TUGUEGARAO CITY -- Clear blue waters, long walks along impeccable beaches, lush forests, bountiful and varied seafood – scenes that always evoke images of top-notch tourist spots.
But did you know that all these can be found right here in Region 2? That’s right. The place is none other than the town of Claveria in Cagayan – widely acknowledged as the Coastal Paradise of the North.
Claveria is situated in the northwestern tip of Luzon. It is the second municipality right after Sta. Praxedes, Cagayan which is considered as the gateway to the Ilocos Region. As such, it is a coastal municipality with a 13.16-kilometer stretch of coastline, with 14 coastal barangays out of its 41 barangays. It has a total land area of 19,480 hectares.
Claveria is a third class municipality and also considered as a commercial center, as adjacent municipalities (both coastal and inland) conduct trading activities in the area. Residents from the island municipality of Calayan also do business in the municipality, bringing with them agriculture and fishery products.
Firm stance against illegal fishing
As one of the 12 municipalities along the entire stretch of Babuyan Channel – the prime fishing ground in Region 2, Claveria has strong institutional support and mechanisms to guard against illegal fishing.
In year 2000, the municipality came up with its Basic Municipal Fisheries Ordinance localizing Republic Act No. 8550 (The Philippine Fisheries Code of 1998).
Among others, the ordinance included provisions for the classification of municipal waters and foreshore areas including one for the declaration of Municipal Sanctuaries, establishment of Closed Fishing Season, protection of corals, ban on catching juvenile fisheries resources, grant of fishing privileges, fishery licenses and permits, regulations on aquaculture, creation of Municipal Fisheries and Aquatic Resources Management Council (MFARMC) and prohibitions and penalties.
After the Basic Municipal Fisheries Ordinance, the municipality had also enacted other ordinances tackling specific fisheries-related issues. The formation of MFARMC has greatly aided the municipality in the implementation of its fisheries laws as well as other programs related to fisheries.
In fact, in recognition of its outstanding accomplishments, the Claveria-MFARMC was adjudged second Best MFARMC and Best MFARMC nationwide under the Gawad Saka Awards for the period 2011-2013.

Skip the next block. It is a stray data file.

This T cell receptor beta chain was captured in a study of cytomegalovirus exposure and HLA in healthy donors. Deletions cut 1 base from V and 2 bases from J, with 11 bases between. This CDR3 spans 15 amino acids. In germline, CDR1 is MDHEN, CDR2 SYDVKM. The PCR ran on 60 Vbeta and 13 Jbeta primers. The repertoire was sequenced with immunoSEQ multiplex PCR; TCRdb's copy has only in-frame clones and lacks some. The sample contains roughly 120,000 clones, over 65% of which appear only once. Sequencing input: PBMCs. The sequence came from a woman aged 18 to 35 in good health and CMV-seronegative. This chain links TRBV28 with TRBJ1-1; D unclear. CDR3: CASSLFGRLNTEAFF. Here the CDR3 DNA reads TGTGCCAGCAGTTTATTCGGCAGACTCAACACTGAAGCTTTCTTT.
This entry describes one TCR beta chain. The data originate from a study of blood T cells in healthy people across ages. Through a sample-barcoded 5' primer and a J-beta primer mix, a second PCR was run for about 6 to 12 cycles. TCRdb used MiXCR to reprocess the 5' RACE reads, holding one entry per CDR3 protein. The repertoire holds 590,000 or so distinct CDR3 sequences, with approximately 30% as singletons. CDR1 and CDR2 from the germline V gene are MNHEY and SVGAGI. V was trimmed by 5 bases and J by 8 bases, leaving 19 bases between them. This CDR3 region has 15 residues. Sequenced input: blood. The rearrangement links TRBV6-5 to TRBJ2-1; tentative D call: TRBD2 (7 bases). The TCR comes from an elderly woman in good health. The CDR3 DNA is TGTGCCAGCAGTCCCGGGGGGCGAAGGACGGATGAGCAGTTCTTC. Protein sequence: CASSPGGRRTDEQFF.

In 2007 to 2014, the municipality was included as one of the project sites of the Asian Development Bank (ADB) – funded and Department of Environmental and Natural Resources (DENR) – led special project, the Integrated Coastal Resources Management Project (ICRMP).
Under these, mangrove reforestation, formation of fisherfolk associations, provision of alternative livelihood to ease fishing pressure, policy and institutional strengthening, biodiversity conservation and improvement of social and environmental service and facilities, were conducted.
Up to this time, the Local Government Unit has carried on with its Fisheries Resource Management activities, as can be seen in their Annual Investment Program for the years 2014 to 2017.
The LGU formed its Fisheries Law Enforcement Team composed of 30 Deputy Fish Warden back in 2012. The FLET works with FLEA (Fisheries Law Enforcement Agencies), such as the Philippine National Police (PNP), Philippine Coast Guard (PCG), Bureau of Fisheries and Aquatic Resources (BFAR) to curb illegal fishing in their area. Budget is Php 2,818,823 for CY 2015 and increased by 10 percent in CY 2017.
Due to various interventions, fish catch in the municipality has increased, as determined thru the National Stock Assessment Program (NSAP) of BFAR.
Even before the launching of fisherfolk, fishing gear and fishing boat registration under the FishR and BoatR programs, the municipality had already in place such mechanism, as provided for in its Basic Municipal Fisheries Ordinance.
Color-coding and proper numbering of fishing boats is observed. In recognition of its outstanding implementation of BoatR, the municipality was included in the first 100 municipalities nationwide to complete its BoatR in 2016.